RMJM’s Gazprom skyscraper avoids another legal wrangle
A Russian court has ditched an appeal against RMJM’s controversial 455m-tall Gazprom skyscraper in St Petersburg, Russia
The Smolninski district court maintained the legality of planning permission granted in September despite opposition to the scheme by UNESCO and Russian president Dmitry Medvedev.
UNESCO warned in 2008 construction of the scheme in its current form would jeopardise the historic city’s world heritage status.
Medvedev last week ordered the city’s authorities to follow UNESCO’s advice. The district court however refused to abandon permission for RMJM to breach city height restrictions by 355 metres.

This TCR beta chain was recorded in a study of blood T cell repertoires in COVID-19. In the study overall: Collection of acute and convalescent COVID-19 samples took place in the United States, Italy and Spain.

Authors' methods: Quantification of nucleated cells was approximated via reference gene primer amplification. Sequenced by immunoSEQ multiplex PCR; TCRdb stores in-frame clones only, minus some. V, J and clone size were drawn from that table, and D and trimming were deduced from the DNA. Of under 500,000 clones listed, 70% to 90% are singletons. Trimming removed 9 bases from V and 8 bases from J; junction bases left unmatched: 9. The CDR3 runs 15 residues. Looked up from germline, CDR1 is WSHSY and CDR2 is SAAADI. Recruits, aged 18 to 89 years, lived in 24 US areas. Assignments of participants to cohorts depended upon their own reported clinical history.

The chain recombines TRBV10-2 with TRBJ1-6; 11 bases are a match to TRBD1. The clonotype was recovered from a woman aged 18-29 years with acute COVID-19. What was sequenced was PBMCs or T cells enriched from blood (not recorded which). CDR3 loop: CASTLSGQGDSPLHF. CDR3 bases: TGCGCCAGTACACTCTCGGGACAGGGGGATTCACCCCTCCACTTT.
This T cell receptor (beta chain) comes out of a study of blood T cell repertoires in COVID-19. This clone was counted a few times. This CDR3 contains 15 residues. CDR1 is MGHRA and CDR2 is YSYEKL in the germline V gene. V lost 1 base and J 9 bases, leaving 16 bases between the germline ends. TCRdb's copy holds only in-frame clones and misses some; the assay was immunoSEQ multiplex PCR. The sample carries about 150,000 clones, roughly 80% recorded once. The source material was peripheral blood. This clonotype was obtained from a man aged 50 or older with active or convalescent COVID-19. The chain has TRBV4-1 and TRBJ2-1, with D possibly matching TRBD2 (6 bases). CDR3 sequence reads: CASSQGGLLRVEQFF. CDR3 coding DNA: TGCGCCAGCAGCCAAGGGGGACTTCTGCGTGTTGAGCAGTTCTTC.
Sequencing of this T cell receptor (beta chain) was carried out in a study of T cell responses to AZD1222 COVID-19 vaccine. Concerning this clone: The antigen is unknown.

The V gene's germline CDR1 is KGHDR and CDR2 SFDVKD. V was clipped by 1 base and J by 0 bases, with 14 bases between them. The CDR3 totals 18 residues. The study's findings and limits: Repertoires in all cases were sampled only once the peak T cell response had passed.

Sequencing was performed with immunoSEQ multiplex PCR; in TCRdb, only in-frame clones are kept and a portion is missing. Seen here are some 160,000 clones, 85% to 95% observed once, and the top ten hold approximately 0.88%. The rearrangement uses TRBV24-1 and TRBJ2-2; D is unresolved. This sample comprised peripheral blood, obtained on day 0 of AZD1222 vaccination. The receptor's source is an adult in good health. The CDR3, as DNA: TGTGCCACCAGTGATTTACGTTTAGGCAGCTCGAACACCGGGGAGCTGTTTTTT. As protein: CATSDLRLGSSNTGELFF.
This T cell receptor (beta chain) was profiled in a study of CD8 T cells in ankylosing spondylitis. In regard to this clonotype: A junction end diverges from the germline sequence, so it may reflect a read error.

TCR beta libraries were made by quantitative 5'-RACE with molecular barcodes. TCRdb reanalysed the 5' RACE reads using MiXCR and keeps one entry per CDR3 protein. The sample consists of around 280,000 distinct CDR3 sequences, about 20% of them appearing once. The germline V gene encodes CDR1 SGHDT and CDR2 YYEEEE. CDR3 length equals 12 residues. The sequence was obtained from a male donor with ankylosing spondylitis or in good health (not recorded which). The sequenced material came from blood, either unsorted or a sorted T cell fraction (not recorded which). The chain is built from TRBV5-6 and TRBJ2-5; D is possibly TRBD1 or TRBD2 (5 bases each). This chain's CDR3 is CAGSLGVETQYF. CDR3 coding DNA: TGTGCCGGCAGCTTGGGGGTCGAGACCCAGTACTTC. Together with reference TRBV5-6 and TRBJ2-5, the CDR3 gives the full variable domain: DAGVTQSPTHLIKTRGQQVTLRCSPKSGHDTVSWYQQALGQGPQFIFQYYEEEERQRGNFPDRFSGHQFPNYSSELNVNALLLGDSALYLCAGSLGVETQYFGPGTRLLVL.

Russian prime minister Vladimir Putin last week however voiced his support for the project.
Famous for its low-rise stuccoed buildings the eighteenth-century city was designed to a strict classical design code. Tall buildings include gold-plated spires and a soviet-era broadcast tower but skyscrapers have yet to be built.
RMJM’s Okhta Center, rumoured to cost $3 billion, could be the tallest structure in Europe if constructed. It is designed as headquarters for Gazprom subsidiary, Gazprom Neft.
A spokesman for the practice said: ‘The pathway is not yet clear for the scheme. This court case is one of several going on at the moment.’